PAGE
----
From the beginning God recognized this principle in His dealings with man; the Just dying for the unjust; the blessed One becoming a curse that the cursed might be blessed. In all subsequent sacrifices it was the same. Noah’s burnt-offering was like Abel’s; and Abraham’s resembled Noah’s. Transference of guilt from one who could not bear the penalty without being eternally lost, to One who could bear it, and yet come forth from under it, free and glorious,-this was the deep truth into which God educated the patriarchs, as that which lay at the foundation of His procedure with the sinner. The consumption of Abraham’s sacrifice by the divine fire told him that the divine displeasure which should have rested on him for ever, had fallen upon a substitute and been exhausted, so that there remained no more wrath, no darkness, “no condemnation” for him; nothing but deliverance and favor and everlasting blessedness.
But it was the arrangements of the tabernacle that brought out most fully this great principle of God’s actings to the children of Adam.
In the passover-blood, the idea was chiefly that of protection from peril. The lamb stood sentinel at the door of each family; the blood was their “shield and buckler.” There might be trembling hearts within, wondering perhaps how a little blood could be so efficacious, and make their dwelling so impregnable; disquieted, too, because they could not see the blood, but were obliged to be content with knowing that God saw it (Exo 12:13); yet no amount of fearfulness could alter the potency of that sprinkled blood, and no weakness of faith could make that God-given shield less efficacious against “the enemy and the avenger.” The blood,-the symbol of substitution,-was on the lintel; and that was enough. They did not see it, nor feel it; but they knew that it was there, and that sufficed. God saw it, and that was better than their seeing it. They were safe; and they knew that they were so. They could feast upon the lamb in peace, and eat their bitter herbs with thankful joy. They could sing by anticipation the Church’s song, “If God be for us, who can be against us?”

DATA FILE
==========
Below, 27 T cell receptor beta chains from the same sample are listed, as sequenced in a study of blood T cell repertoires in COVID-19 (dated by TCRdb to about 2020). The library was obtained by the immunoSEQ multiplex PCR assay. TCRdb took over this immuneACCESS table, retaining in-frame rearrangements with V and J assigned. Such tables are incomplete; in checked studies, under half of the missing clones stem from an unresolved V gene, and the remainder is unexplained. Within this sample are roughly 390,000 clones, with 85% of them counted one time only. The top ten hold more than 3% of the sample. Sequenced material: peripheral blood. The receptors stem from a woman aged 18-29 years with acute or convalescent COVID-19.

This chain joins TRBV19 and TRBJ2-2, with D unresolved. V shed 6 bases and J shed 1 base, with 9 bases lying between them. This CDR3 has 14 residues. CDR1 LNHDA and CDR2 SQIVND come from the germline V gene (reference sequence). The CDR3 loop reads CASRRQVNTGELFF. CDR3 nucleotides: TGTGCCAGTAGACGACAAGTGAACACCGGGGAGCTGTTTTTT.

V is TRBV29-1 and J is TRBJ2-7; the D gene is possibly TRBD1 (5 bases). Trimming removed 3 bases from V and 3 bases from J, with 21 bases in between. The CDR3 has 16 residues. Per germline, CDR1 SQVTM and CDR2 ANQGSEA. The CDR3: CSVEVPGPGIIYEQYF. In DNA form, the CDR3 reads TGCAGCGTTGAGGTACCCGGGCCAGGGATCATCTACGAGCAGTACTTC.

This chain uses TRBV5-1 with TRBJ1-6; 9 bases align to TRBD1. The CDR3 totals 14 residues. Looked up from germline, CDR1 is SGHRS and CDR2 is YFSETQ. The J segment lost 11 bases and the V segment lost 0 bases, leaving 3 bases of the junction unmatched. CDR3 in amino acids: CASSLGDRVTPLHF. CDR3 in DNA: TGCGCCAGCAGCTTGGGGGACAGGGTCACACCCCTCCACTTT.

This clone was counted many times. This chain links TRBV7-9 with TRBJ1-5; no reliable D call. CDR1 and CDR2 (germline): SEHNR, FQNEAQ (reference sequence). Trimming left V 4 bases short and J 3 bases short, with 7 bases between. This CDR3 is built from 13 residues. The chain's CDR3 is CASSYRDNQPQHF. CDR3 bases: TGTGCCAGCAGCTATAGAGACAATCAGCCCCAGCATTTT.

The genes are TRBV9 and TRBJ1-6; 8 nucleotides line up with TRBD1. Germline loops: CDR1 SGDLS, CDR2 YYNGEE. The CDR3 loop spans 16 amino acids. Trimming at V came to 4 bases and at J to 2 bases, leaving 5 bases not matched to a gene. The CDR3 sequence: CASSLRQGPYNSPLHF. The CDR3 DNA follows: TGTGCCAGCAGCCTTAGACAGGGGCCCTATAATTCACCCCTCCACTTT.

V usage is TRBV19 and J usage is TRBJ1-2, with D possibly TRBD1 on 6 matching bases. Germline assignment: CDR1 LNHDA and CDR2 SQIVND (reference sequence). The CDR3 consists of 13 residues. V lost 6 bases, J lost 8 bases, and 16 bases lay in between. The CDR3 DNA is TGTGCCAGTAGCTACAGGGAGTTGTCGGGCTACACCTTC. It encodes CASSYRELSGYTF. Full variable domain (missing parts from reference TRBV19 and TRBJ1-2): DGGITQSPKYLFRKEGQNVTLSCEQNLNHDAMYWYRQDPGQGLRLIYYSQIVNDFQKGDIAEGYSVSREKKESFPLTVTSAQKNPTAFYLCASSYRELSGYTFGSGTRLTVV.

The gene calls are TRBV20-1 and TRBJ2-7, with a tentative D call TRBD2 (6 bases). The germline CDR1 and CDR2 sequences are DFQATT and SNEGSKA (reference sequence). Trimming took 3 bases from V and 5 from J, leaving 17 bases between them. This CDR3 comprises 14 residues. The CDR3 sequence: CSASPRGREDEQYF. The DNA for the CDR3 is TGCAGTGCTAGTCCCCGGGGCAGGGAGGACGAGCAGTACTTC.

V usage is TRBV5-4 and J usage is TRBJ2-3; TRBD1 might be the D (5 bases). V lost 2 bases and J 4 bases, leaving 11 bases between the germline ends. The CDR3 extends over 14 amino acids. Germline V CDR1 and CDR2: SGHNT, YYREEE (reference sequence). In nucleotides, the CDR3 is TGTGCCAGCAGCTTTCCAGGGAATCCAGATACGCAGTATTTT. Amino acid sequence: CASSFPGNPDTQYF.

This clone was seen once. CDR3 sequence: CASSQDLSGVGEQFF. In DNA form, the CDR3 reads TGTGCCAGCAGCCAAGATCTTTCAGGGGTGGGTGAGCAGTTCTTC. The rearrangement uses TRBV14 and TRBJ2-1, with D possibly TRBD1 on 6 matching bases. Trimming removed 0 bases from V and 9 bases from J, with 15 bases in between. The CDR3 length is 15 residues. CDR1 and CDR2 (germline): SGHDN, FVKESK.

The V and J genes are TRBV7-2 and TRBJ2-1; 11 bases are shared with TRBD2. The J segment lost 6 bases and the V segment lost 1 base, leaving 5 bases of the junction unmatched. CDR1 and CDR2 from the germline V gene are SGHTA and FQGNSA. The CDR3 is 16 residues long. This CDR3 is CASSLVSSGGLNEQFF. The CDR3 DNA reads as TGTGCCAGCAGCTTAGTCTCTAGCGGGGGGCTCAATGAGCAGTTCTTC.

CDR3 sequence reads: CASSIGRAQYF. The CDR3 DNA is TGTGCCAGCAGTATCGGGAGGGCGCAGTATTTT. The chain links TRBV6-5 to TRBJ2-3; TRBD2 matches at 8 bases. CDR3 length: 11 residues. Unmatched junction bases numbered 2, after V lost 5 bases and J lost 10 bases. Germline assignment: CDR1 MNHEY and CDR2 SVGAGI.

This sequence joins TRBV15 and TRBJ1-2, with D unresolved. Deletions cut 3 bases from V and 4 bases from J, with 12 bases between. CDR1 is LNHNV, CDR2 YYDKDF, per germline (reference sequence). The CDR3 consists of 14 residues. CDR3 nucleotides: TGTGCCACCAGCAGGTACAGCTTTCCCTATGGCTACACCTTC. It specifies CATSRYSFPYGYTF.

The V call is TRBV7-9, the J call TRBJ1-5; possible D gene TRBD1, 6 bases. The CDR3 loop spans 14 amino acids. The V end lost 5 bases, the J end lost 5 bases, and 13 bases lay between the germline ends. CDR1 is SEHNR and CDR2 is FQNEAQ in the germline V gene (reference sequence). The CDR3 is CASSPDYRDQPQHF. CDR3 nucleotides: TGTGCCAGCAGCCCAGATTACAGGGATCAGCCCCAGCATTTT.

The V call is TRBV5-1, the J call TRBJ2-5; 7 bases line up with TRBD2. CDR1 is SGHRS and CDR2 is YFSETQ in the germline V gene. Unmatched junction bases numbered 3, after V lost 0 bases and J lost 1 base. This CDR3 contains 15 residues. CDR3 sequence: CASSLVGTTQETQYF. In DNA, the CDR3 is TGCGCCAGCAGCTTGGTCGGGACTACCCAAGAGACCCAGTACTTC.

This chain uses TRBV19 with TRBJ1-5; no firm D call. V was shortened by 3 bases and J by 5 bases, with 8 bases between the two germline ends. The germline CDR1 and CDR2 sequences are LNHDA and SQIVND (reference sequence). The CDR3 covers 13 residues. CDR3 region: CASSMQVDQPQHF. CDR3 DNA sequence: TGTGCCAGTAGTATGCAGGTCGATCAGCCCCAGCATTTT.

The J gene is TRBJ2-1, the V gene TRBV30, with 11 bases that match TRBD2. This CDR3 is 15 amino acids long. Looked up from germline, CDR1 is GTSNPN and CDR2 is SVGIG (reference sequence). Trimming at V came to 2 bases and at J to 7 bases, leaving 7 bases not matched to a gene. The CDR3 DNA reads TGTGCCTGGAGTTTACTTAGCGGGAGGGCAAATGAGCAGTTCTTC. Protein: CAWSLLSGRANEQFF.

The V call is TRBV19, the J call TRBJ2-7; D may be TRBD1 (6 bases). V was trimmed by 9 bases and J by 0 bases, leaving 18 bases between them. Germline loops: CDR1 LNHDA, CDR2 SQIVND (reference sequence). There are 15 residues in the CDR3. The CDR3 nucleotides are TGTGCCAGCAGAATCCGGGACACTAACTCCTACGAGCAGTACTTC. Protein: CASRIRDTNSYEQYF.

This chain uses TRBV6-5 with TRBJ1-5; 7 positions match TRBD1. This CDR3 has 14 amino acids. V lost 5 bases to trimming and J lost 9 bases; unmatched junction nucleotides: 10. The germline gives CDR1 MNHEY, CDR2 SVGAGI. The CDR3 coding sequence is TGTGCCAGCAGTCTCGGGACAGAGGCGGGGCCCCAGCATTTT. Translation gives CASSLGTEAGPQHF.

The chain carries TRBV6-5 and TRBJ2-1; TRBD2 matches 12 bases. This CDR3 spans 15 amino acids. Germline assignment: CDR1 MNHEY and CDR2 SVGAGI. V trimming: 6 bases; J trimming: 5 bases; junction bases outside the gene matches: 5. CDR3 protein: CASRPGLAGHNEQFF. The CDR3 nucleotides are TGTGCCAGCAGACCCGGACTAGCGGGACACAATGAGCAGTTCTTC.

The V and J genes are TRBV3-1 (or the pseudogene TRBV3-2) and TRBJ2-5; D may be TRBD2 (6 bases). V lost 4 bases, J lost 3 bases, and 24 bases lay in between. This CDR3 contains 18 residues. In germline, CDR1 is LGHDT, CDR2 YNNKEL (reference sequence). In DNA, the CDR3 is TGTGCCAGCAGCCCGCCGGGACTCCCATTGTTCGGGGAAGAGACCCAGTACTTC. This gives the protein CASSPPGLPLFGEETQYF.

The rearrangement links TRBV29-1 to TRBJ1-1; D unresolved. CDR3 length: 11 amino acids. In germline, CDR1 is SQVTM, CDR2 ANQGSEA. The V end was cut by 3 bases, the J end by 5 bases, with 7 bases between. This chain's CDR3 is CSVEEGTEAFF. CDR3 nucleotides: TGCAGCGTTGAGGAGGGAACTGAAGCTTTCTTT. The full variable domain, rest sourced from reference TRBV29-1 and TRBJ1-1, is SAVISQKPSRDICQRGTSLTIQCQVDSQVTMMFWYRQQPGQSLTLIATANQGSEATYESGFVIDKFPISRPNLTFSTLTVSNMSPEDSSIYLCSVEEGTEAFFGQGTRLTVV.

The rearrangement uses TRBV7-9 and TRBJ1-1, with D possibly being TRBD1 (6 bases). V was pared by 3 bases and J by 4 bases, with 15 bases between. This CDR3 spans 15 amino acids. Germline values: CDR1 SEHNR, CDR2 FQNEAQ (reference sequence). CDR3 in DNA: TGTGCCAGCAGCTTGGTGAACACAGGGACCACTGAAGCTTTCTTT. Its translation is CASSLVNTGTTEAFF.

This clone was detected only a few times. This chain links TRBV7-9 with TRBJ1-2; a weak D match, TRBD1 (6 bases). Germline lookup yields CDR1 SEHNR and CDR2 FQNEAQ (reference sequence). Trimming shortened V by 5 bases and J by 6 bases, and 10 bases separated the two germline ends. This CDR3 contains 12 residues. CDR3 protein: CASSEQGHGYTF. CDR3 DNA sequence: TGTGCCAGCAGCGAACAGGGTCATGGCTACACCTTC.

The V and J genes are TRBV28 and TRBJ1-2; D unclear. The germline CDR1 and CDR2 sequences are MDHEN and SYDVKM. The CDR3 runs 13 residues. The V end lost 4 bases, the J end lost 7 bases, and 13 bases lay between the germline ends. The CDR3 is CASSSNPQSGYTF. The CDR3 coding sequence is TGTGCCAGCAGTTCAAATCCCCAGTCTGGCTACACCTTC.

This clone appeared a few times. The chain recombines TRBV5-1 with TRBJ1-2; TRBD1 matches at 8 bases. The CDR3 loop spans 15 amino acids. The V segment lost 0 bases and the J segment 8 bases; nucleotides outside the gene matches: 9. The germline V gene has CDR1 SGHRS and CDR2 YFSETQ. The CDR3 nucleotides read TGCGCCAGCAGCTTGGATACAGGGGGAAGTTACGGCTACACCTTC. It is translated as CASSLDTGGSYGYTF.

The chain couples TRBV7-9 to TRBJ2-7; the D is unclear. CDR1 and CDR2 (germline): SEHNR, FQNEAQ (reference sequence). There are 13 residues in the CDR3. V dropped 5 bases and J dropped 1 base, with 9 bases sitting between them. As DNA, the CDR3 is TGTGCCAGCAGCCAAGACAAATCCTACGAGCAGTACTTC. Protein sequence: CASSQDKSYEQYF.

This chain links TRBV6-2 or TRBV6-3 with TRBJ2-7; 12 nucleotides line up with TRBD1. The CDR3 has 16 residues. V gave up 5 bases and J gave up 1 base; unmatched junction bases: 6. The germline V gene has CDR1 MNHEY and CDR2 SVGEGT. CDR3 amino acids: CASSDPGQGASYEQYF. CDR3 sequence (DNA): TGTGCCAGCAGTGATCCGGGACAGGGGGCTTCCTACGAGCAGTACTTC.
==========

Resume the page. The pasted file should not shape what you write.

But still it was not in Egypt, but in the wilderness; not in their paschal chamber, but in the sanctuary of their God, that they were to learn the full and varied truth of pardon, and cleansing, and acceptance, and blessing through a substitute.
The old burnt-offering of the patriarchs, on the footing of which these fathers had in ages past drawn near to God, was split into many parts; and in the details of these we see the fulness and variety of the substitution.
The various sacrifices are well connected with the altar; and even that which was “burnt without the camp” was connected with the altar. It was no doubt carried forth without the camp, and burnt with fire (Lev 6:30, 16:27); but “the blood was brought into the tabernacle of the congregation, to reconcile withal in the holy place.” “The blood of the bullock was brought in, to make atonement in the holy place.” Their connection with the altar is sufficient of itself to show the truth of substitution contained in them, for the altar was the place of transference. But in each of them we find something which expresses this more directly and fully.
In the burnt-offering we see the perfection of the substitute presented in the room of our imperfection, in not loving God with our whole heart.
In the meat-offering we have the perfection of the substitute, as that on which, when laid upon the altar, God feeds, and on which He invites us to feed.